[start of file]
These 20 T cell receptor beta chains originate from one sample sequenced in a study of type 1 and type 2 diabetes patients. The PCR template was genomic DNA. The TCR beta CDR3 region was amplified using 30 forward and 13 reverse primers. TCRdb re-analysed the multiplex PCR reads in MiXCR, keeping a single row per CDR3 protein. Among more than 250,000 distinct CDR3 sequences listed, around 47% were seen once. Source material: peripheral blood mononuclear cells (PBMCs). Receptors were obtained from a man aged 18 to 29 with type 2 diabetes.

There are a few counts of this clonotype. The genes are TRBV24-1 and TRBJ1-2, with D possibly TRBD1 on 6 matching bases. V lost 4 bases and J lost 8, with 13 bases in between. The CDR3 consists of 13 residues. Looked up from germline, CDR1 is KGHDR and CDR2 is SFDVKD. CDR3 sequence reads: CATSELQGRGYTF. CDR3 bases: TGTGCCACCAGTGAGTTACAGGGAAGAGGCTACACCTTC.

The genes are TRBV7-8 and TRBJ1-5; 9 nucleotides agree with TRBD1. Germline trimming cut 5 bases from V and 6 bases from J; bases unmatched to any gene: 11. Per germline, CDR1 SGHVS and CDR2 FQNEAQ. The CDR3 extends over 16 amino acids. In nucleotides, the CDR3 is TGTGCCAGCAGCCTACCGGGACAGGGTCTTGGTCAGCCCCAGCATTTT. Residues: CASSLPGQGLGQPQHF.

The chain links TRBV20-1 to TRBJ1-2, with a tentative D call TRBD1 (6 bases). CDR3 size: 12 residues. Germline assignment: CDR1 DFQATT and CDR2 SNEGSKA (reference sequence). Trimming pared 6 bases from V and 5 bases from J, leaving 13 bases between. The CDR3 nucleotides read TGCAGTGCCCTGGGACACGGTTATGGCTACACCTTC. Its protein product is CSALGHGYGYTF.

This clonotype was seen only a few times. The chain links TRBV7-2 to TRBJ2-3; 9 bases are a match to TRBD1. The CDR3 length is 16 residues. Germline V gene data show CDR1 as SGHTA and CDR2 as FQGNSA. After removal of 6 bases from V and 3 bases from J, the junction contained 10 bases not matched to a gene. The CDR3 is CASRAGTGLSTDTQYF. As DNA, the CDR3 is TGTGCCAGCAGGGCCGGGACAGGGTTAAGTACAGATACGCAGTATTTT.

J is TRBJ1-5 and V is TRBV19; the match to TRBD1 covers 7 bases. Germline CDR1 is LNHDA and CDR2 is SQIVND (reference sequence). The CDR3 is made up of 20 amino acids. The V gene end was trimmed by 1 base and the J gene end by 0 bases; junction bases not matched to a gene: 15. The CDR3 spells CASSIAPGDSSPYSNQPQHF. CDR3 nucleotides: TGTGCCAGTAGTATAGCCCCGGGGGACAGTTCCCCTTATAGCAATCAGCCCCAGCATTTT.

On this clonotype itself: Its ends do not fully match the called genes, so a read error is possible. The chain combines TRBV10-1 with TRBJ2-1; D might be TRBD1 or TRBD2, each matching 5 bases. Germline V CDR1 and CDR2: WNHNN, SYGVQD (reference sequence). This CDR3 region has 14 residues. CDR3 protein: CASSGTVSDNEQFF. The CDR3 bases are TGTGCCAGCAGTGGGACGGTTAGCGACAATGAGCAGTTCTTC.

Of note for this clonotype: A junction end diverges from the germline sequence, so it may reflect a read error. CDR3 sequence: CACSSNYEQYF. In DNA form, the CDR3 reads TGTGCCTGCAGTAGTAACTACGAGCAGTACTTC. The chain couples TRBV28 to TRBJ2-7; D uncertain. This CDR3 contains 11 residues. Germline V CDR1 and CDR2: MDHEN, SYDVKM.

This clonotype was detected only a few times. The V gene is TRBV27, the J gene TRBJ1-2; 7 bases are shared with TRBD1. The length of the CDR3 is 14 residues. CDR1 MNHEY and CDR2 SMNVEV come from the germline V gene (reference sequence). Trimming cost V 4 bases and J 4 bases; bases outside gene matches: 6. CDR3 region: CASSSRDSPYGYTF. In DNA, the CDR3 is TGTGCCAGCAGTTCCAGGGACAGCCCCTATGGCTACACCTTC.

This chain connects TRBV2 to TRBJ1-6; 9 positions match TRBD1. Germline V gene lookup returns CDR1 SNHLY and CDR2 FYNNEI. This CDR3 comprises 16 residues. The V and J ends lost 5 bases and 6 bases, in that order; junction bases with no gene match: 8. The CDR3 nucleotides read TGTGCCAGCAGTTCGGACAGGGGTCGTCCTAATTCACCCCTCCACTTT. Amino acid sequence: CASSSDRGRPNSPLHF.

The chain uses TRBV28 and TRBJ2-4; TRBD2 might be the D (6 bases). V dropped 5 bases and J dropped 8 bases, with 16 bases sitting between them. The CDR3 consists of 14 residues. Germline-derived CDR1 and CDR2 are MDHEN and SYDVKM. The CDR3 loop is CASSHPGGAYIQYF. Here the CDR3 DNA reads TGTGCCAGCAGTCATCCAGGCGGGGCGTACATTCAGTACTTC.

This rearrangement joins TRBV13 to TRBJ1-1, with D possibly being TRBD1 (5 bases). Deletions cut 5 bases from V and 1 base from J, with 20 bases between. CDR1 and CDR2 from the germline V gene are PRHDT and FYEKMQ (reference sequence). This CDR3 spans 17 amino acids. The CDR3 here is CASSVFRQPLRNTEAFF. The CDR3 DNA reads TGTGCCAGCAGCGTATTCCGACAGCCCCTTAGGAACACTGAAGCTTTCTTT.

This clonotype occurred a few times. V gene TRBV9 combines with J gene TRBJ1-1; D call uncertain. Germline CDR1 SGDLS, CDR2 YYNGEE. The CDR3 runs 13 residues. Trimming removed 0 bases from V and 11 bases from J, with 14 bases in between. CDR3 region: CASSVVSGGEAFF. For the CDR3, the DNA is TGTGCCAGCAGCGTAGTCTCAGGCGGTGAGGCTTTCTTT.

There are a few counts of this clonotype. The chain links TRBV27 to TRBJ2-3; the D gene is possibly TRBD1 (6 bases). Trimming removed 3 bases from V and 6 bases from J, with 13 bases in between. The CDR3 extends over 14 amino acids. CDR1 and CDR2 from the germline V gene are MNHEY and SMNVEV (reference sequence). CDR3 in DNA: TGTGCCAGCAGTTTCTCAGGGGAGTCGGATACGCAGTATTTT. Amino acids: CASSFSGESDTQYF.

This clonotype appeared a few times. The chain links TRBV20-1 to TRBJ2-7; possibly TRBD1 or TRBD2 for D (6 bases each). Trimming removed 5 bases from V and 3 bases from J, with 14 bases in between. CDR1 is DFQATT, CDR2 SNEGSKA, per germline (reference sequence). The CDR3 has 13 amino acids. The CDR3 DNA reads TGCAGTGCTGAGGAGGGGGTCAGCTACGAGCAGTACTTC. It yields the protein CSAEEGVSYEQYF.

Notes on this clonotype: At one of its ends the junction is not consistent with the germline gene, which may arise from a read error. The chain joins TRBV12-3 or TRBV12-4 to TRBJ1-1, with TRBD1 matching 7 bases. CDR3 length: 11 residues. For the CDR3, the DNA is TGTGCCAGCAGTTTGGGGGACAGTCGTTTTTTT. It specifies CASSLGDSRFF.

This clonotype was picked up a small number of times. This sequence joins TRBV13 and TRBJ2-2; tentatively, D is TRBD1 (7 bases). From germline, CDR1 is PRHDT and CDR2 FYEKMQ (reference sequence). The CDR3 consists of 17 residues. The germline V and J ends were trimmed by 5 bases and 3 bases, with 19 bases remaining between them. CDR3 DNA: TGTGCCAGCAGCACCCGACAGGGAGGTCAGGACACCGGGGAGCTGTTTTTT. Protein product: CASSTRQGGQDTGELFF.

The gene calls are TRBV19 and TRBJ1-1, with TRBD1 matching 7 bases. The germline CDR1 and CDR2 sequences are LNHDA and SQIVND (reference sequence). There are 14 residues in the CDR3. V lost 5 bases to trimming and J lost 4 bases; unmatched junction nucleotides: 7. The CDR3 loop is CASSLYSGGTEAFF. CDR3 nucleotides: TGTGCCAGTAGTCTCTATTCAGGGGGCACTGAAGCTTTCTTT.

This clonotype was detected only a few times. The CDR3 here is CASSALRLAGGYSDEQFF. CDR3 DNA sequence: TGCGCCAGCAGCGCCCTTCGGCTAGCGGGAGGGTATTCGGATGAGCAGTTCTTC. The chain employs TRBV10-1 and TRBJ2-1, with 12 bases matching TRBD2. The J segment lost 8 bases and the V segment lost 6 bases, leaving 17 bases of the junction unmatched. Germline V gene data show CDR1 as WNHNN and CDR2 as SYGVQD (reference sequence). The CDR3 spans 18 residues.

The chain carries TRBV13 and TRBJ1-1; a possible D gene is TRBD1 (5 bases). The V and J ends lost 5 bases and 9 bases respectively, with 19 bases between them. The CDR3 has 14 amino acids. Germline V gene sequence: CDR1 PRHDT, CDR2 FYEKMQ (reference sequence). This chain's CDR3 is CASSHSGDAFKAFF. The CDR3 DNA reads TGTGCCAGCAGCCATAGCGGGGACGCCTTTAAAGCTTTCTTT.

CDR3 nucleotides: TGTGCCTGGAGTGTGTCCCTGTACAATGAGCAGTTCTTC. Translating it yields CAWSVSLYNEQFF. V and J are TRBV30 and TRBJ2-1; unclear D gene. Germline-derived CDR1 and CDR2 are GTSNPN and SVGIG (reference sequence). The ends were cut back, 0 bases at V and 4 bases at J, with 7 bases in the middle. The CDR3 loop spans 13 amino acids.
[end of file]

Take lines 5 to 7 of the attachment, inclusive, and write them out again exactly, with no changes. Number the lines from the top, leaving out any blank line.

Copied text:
This clonotype was seen only a few times. The chain links TRBV7-2 to TRBJ2-3; 9 bases are a match to TRBD1. The CDR3 length is 16 residues. Germline V gene data show CDR1 as SGHTA and CDR2 as FQGNSA. After removal of 6 bases from V and 3 bases from J, the junction contained 10 bases not matched to a gene. The CDR3 is CASRAGTGLSTDTQYF. As DNA, the CDR3 is TGTGCCAGCAGGGCCGGGACAGGGTTAAGTACAGATACGCAGTATTTT.

J is TRBJ1-5 and V is TRBV19; the match to TRBD1 covers 7 bases. Germline CDR1 is LNHDA and CDR2 is SQIVND (reference sequence). The CDR3 is made up of 20 amino acids. The V gene end was trimmed by 1 base and the J gene end by 0 bases; junction bases not matched to a gene: 15. The CDR3 spells CASSIAPGDSSPYSNQPQHF. CDR3 nucleotides: TGTGCCAGTAGTATAGCCCCGGGGGACAGTTCCCCTTATAGCAATCAGCCCCAGCATTTT.

On this clonotype itself: Its ends do not fully match the called genes, so a read error is possible. The chain combines TRBV10-1 with TRBJ2-1; D might be TRBD1 or TRBD2, each matching 5 bases. Germline V CDR1 and CDR2: WNHNN, SYGVQD (reference sequence). This CDR3 region has 14 residues. CDR3 protein: CASSGTVSDNEQFF. The CDR3 bases are TGTGCCAGCAGTGGGACGGTTAGCGACAATGAGCAGTTCTTC.